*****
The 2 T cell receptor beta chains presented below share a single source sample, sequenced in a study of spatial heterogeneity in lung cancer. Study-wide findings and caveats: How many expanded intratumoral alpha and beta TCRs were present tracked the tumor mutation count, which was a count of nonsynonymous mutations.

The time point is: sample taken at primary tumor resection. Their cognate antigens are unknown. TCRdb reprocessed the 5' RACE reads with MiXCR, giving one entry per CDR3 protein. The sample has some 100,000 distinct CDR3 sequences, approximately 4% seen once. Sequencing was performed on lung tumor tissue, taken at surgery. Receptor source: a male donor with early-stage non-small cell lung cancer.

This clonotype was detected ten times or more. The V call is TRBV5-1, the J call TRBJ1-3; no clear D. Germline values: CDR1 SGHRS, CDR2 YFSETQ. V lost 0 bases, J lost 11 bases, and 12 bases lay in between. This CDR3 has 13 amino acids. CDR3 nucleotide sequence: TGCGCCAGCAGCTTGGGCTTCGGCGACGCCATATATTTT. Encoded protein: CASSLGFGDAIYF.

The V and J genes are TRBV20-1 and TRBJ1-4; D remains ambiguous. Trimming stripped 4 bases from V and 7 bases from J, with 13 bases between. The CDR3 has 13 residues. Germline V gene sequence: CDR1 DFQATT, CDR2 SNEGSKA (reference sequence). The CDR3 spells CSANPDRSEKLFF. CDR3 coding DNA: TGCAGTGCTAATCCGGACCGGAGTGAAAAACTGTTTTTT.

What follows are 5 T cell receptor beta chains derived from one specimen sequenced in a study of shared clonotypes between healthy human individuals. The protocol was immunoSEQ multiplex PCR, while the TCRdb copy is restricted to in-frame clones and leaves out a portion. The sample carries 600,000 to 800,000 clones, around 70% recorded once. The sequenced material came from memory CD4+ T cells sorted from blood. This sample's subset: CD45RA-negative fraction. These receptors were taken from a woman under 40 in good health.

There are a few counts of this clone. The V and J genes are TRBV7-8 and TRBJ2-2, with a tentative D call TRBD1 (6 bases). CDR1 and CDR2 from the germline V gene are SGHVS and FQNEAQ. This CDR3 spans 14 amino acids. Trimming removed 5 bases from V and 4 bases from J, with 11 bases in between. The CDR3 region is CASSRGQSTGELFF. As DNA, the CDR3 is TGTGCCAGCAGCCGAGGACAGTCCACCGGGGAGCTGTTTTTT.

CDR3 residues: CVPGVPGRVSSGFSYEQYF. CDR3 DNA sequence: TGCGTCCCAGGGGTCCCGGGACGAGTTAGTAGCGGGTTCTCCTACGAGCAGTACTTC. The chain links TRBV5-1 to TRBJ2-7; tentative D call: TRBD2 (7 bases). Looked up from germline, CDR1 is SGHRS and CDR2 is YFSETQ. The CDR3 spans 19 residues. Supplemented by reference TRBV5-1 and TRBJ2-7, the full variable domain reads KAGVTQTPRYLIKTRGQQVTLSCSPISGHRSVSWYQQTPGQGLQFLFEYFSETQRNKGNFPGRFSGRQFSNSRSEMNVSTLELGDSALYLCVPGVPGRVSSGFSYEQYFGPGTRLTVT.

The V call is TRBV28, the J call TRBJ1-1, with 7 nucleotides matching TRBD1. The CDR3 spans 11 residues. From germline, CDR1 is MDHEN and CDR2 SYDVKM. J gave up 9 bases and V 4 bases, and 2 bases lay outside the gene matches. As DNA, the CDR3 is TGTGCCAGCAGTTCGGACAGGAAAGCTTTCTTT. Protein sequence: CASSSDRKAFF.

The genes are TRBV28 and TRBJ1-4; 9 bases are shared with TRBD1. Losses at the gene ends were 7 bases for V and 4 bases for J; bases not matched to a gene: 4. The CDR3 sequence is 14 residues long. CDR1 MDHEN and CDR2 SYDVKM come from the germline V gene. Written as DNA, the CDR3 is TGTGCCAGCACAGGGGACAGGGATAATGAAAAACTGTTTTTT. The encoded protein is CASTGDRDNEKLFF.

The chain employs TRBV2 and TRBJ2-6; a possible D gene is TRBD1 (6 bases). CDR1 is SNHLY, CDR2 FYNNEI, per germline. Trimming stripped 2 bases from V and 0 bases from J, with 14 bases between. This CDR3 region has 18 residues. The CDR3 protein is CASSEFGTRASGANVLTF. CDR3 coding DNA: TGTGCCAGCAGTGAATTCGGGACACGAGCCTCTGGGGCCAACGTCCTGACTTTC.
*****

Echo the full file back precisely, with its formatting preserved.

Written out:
The 2 T cell receptor beta chains presented below share a single source sample, sequenced in a study of spatial heterogeneity in lung cancer. Study-wide findings and caveats: How many expanded intratumoral alpha and beta TCRs were present tracked the tumor mutation count, which was a count of nonsynonymous mutations.

The time point is: sample taken at primary tumor resection. Their cognate antigens are unknown. TCRdb reprocessed the 5' RACE reads with MiXCR, giving one entry per CDR3 protein. The sample has some 100,000 distinct CDR3 sequences, approximately 4% seen once. Sequencing was performed on lung tumor tissue, taken at surgery. Receptor source: a male donor with early-stage non-small cell lung cancer.

This clonotype was detected ten times or more. The V call is TRBV5-1, the J call TRBJ1-3; no clear D. Germline values: CDR1 SGHRS, CDR2 YFSETQ. V lost 0 bases, J lost 11 bases, and 12 bases lay in between. This CDR3 has 13 amino acids. CDR3 nucleotide sequence: TGCGCCAGCAGCTTGGGCTTCGGCGACGCCATATATTTT. Encoded protein: CASSLGFGDAIYF.

The V and J genes are TRBV20-1 and TRBJ1-4; D remains ambiguous. Trimming stripped 4 bases from V and 7 bases from J, with 13 bases between. The CDR3 has 13 residues. Germline V gene sequence: CDR1 DFQATT, CDR2 SNEGSKA (reference sequence). The CDR3 spells CSANPDRSEKLFF. CDR3 coding DNA: TGCAGTGCTAATCCGGACCGGAGTGAAAAACTGTTTTTT.

What follows are 5 T cell receptor beta chains derived from one specimen sequenced in a study of shared clonotypes between healthy human individuals. The protocol was immunoSEQ multiplex PCR, while the TCRdb copy is restricted to in-frame clones and leaves out a portion. The sample carries 600,000 to 800,000 clones, around 70% recorded once. The sequenced material came from memory CD4+ T cells sorted from blood. This sample's subset: CD45RA-negative fraction. These receptors were taken from a woman under 40 in good health.

There are a few counts of this clone. The V and J genes are TRBV7-8 and TRBJ2-2, with a tentative D call TRBD1 (6 bases). CDR1 and CDR2 from the germline V gene are SGHVS and FQNEAQ. This CDR3 spans 14 amino acids. Trimming removed 5 bases from V and 4 bases from J, with 11 bases in between. The CDR3 region is CASSRGQSTGELFF. As DNA, the CDR3 is TGTGCCAGCAGCCGAGGACAGTCCACCGGGGAGCTGTTTTTT.

CDR3 residues: CVPGVPGRVSSGFSYEQYF. CDR3 DNA sequence: TGCGTCCCAGGGGTCCCGGGACGAGTTAGTAGCGGGTTCTCCTACGAGCAGTACTTC. The chain links TRBV5-1 to TRBJ2-7; tentative D call: TRBD2 (7 bases). Looked up from germline, CDR1 is SGHRS and CDR2 is YFSETQ. The CDR3 spans 19 residues. Supplemented by reference TRBV5-1 and TRBJ2-7, the full variable domain reads KAGVTQTPRYLIKTRGQQVTLSCSPISGHRSVSWYQQTPGQGLQFLFEYFSETQRNKGNFPGRFSGRQFSNSRSEMNVSTLELGDSALYLCVPGVPGRVSSGFSYEQYFGPGTRLTVT.

The V call is TRBV28, the J call TRBJ1-1, with 7 nucleotides matching TRBD1. The CDR3 spans 11 residues. From germline, CDR1 is MDHEN and CDR2 SYDVKM. J gave up 9 bases and V 4 bases, and 2 bases lay outside the gene matches. As DNA, the CDR3 is TGTGCCAGCAGTTCGGACAGGAAAGCTTTCTTT. Protein sequence: CASSSDRKAFF.

The genes are TRBV28 and TRBJ1-4; 9 bases are shared with TRBD1. Losses at the gene ends were 7 bases for V and 4 bases for J; bases not matched to a gene: 4. The CDR3 sequence is 14 residues long. CDR1 MDHEN and CDR2 SYDVKM come from the germline V gene. Written as DNA, the CDR3 is TGTGCCAGCACAGGGGACAGGGATAATGAAAAACTGTTTTTT. The encoded protein is CASTGDRDNEKLFF.

The chain employs TRBV2 and TRBJ2-6; a possible D gene is TRBD1 (6 bases). CDR1 is SNHLY, CDR2 FYNNEI, per germline. Trimming stripped 2 bases from V and 0 bases from J, with 14 bases between. This CDR3 region has 18 residues. The CDR3 protein is CASSEFGTRASGANVLTF. CDR3 coding DNA: TGTGCCAGCAGTGAATTCGGGACACGAGCCTCTGGGGCCAACGTCCTGACTTTC.